Exhortation is admonishing that leads people to become all they are meant to become in Christ. This is much more than mere compliments. Supernatural encouragement gives hope in God. People who have this gift are empowered by the Holy Spirit to fill people with hope. Like evangelism, encouragement is commanded. The writer of Hebrews twice commands believers to encourage one another (Heb. 3:13; 10:25). Those with this gift of exhortation most frequently give hope to others. Those with this gift may also walk in prophetic gifting, as they overlap quite often. 

This gift was regular in Paul’s ministry (Acts 14:22; 16:40; 20:1–2; Col. 2:1–2; 1 Thess. 2:11–12), he wanted Timothy and Titus to pastor with this gift (2 Thess. 3:2; 2 Tim. 4:2; Titus 2:15), and he required church elders to encourage believers with sound instruction (Titus 1:9).


Contributing / Giving

Romans 12:8

The gift of giving refers to sacrificially giving of time, talents, and money to build up the church. All believers are commanded to give, yet Christ considers money the least of our assets (Luke 16:10). Christians are to give cheerfully and without complaint (2 Cor. 9:7–15), but the gift of giving enables one to supernaturally go beyond normal contribution that loves and cares for people while asking nothing in return.


Romans 12:8

Leading is the ability to create unity, good decisions, and clarity of mission and direction. The New Testament uses the words elder, shepherd, pastor, overseer, and leader interchangeably and often in relation to the gift of leading (Acts 20:28; Heb. 13:7, 17; 1 Pet. 5:1–4). All elders are required to lead and shepherd as pastors, but not all leaders and shepherds may hold the office of elder. Those who have the gift of leading but are not elders may lead various ministries and equip the saints in varied ways within the church. Not all those with leading gifts have teaching gifts; this is an important distinction as many times the modern church equates teaching with leadership. They are quite distinctive gifts. Not all leaders will have a teaching gift, though some will.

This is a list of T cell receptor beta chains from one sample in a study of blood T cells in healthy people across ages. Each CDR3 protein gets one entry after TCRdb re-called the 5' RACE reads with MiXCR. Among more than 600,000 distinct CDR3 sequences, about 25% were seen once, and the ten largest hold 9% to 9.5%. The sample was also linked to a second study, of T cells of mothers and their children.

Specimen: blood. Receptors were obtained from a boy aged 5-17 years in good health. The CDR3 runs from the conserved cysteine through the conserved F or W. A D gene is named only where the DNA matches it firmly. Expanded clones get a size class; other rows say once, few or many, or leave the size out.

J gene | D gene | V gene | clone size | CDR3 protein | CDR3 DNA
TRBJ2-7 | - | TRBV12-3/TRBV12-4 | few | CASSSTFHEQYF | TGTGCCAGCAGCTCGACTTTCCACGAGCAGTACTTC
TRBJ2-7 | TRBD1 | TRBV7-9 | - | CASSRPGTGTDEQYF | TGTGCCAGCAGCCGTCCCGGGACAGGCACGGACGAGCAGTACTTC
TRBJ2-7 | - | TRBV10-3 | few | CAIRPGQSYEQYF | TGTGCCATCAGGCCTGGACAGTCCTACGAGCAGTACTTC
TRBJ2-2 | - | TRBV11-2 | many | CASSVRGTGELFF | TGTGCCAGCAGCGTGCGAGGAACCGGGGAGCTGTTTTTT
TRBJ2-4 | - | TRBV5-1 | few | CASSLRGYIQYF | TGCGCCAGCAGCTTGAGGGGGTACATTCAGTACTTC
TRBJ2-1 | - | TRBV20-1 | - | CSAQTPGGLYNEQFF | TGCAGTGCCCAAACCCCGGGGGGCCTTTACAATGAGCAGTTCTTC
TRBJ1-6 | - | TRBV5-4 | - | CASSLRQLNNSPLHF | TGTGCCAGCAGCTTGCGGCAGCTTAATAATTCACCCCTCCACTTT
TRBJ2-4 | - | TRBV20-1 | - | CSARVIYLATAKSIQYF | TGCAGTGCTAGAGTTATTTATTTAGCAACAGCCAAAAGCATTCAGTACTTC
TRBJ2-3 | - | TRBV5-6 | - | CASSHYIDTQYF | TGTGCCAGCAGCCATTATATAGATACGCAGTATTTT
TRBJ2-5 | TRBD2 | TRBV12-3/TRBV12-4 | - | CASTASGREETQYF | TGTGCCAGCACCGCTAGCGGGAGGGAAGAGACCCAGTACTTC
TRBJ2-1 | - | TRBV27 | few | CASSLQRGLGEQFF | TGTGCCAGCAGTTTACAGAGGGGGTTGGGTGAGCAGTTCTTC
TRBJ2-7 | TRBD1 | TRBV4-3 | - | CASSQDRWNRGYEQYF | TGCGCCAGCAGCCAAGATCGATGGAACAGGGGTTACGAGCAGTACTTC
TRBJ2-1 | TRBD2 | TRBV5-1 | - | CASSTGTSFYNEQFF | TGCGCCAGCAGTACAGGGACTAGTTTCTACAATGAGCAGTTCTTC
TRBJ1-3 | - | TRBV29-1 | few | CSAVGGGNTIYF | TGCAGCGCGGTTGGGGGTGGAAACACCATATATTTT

Romans 12:8

The gift of mercy means showing supernatural compassion to the disenfranchised and marginalized. In this gift is a regular joy in feeding the poor, helping the homeless, and in visiting prisoners. There is in Matthew 25:34–40 a great inheritance for those who ask for, exercise, and practice this gift. It aligns often with the gifts of serving or helping. We want to facilitate the ministry of those with mercy gifts because they especially reflect the heart of Christ to an unbelieving world.


1 Corinthians 7:1–7

Celibacy is the pursuit of a more fulfilling life by staying unmarried. This seems to be one of the rarest of all spiritual gifts.


1 Corinthians 12:9

Those with the gift of faith labor in prayer for something that is not promised in Scripture and receive it. To put it another way, the gift of faith is supernatural empowerment to believe God when everything looks bleak and dark, to trust God that He will bring about what He has promised even though it seems unlikely by human standards. The gift of faith is supernatural confidence in God. It looks to the present circumstances and sees God’s action.

Distinguishing or Discerning of Spirits

1 Corinthians 12:10

Those with the gift of discerning spirits have the ability to sense the deceptive work of the Enemy and his followers. This is a spiritual world. Every situation includes a conglomeration of spiritual power; the gift of discernment is supernatural insight to distinguish where the Spirit of God is working, where an evil spirit may be involved, and how the human spirit participates in the activity. It involves listening to God, listening to Scripture, listening to community, and listening to those entrusted to your care at that moment or over time. This is also a gift given in order to help evaluate prophecies. Jesus promises to give “the Spirit of truth” to the disciples in John 14:17. When God’s Spirit is involved, there is clarity of faith, hope, and love that testifies to Jesus’ lordship (John 15:26; 16:13–14).

Gifts of Healings / Gifts of Miracles

1 Corinthians 12:9–10, 28